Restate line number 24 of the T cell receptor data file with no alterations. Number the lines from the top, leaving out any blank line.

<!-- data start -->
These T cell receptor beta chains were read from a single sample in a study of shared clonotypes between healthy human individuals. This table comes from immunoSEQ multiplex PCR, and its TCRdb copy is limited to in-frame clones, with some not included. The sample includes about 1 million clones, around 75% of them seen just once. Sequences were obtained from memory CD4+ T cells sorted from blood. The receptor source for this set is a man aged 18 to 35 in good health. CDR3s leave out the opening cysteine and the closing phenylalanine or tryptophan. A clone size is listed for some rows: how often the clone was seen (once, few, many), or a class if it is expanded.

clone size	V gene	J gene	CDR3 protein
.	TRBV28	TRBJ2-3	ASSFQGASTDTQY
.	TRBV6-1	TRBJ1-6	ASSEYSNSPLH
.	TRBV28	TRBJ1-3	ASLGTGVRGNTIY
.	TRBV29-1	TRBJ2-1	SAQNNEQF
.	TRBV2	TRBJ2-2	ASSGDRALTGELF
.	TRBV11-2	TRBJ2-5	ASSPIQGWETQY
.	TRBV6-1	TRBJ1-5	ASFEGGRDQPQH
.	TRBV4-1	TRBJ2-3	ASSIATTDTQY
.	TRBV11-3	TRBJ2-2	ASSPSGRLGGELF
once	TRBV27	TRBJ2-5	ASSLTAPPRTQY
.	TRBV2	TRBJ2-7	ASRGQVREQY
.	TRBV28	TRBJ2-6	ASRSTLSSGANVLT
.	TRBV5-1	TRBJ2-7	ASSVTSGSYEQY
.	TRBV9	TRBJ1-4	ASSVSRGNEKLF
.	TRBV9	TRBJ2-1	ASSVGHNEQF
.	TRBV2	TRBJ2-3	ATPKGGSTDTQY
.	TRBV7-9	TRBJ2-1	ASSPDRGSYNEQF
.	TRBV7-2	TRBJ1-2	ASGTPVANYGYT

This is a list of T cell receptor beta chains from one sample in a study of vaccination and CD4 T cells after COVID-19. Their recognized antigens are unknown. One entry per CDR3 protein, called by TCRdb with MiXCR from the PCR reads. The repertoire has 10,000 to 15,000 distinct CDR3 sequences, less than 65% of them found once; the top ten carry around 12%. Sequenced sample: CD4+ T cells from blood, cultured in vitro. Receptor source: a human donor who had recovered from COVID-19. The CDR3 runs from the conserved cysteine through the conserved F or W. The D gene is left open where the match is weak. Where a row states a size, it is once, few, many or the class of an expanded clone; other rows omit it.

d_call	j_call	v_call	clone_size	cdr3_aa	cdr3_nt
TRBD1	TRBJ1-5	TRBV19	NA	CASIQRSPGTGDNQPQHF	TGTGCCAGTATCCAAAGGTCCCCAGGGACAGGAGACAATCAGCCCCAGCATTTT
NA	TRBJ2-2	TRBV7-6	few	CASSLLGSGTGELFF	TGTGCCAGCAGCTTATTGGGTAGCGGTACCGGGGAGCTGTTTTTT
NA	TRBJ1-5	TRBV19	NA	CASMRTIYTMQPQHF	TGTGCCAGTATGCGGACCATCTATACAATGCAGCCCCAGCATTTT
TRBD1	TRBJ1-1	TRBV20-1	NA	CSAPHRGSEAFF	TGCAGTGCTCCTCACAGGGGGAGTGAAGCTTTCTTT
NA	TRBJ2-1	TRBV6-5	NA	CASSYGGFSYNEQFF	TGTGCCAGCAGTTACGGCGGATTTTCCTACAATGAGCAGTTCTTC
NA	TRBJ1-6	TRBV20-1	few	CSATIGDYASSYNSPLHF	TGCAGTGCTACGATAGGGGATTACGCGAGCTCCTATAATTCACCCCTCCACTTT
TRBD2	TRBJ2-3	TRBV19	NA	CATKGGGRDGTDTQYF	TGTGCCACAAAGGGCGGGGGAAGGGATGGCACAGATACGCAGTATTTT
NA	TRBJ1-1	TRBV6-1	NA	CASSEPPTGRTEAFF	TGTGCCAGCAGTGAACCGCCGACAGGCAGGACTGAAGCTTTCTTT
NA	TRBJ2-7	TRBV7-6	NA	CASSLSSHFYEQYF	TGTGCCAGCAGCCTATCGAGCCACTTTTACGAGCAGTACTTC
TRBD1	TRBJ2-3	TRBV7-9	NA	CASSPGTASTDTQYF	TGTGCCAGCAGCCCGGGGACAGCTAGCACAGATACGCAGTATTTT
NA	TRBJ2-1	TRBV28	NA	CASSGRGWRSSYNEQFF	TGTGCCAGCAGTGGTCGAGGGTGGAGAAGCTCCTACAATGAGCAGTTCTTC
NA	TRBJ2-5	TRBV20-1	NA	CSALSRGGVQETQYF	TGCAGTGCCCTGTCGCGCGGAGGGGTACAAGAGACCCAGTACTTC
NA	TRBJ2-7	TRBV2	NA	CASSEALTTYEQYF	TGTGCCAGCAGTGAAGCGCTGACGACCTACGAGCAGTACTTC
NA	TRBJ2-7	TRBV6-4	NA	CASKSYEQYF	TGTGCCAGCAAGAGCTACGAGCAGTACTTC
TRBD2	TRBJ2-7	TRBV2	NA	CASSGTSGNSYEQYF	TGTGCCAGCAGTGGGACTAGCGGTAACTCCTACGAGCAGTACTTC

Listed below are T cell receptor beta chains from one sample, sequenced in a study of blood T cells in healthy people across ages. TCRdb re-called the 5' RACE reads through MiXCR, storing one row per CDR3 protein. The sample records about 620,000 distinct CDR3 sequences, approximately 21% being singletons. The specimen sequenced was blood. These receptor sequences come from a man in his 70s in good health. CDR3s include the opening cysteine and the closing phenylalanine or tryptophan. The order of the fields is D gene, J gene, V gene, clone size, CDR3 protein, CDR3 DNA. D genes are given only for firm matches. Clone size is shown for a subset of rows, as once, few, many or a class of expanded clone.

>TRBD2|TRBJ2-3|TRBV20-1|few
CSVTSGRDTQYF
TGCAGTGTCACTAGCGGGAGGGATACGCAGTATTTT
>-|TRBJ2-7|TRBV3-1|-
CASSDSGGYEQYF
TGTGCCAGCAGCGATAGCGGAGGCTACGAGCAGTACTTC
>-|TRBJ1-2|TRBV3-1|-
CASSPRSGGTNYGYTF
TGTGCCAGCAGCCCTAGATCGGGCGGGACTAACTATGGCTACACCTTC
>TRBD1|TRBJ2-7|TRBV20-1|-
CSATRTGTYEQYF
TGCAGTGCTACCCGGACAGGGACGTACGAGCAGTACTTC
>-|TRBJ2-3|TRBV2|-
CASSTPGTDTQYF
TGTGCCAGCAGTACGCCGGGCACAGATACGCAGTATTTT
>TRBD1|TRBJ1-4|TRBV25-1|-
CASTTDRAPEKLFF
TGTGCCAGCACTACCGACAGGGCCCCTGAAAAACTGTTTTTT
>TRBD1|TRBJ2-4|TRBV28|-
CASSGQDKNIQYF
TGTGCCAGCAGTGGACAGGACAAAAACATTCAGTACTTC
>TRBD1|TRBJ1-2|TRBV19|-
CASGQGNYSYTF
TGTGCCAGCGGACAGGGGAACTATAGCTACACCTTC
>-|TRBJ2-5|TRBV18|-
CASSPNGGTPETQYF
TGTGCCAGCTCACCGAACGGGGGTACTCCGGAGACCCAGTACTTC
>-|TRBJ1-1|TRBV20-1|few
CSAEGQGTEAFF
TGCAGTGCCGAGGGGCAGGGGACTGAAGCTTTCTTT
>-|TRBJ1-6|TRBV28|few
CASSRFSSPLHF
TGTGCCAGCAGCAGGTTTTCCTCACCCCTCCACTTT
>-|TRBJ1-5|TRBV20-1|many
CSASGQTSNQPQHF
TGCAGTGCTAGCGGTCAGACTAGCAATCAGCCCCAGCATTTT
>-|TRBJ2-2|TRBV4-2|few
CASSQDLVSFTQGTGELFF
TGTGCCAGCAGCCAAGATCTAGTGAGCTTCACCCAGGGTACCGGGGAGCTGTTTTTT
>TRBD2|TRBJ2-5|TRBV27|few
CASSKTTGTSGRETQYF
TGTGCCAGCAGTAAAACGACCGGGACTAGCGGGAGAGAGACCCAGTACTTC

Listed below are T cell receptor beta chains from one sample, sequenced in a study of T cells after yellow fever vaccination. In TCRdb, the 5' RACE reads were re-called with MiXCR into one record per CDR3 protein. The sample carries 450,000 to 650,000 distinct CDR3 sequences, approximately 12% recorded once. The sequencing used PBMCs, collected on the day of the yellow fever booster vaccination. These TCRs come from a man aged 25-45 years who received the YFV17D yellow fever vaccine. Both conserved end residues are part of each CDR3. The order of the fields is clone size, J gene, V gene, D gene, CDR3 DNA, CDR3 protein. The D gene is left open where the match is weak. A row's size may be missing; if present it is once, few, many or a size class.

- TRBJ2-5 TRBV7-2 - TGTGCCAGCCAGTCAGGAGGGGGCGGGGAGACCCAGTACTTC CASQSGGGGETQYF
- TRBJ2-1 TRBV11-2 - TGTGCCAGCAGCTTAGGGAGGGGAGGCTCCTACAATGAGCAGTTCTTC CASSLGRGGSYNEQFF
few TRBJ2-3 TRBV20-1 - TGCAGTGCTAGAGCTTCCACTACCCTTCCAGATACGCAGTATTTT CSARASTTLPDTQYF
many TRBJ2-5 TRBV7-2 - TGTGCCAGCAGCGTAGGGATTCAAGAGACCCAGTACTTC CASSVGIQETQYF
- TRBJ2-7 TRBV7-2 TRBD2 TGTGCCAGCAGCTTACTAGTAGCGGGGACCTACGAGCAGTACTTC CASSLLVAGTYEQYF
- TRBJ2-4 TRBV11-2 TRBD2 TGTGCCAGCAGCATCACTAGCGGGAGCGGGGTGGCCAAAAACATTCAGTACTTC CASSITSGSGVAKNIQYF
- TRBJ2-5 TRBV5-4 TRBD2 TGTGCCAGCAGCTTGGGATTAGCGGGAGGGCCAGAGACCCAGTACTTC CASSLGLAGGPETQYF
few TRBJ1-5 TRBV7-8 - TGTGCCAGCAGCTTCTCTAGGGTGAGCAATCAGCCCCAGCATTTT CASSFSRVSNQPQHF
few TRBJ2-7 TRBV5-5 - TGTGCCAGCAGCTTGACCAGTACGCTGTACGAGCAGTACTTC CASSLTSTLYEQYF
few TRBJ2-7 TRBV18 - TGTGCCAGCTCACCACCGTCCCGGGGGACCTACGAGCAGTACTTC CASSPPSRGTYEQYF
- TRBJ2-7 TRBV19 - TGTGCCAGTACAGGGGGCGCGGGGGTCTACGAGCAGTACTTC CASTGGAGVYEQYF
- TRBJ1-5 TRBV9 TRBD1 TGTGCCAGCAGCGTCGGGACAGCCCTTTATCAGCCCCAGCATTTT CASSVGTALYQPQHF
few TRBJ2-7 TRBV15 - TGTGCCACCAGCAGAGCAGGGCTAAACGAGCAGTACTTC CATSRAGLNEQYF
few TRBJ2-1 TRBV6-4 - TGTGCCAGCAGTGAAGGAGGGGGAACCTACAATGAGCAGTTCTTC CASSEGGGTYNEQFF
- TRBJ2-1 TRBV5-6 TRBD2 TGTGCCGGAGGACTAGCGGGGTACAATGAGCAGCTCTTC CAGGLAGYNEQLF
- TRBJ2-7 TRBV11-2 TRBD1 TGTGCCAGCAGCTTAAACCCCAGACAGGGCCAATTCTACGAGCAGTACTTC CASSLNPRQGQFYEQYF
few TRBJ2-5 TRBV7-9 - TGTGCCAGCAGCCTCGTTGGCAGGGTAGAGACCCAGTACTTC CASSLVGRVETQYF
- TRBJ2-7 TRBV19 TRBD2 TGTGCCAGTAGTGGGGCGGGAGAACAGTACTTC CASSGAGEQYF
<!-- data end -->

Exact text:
NA	TRBJ2-2	TRBV7-6	few	CASSLLGSGTGELFF	TGTGCCAGCAGCTTATTGGGTAGCGGTACCGGGGAGCTGTTTTTT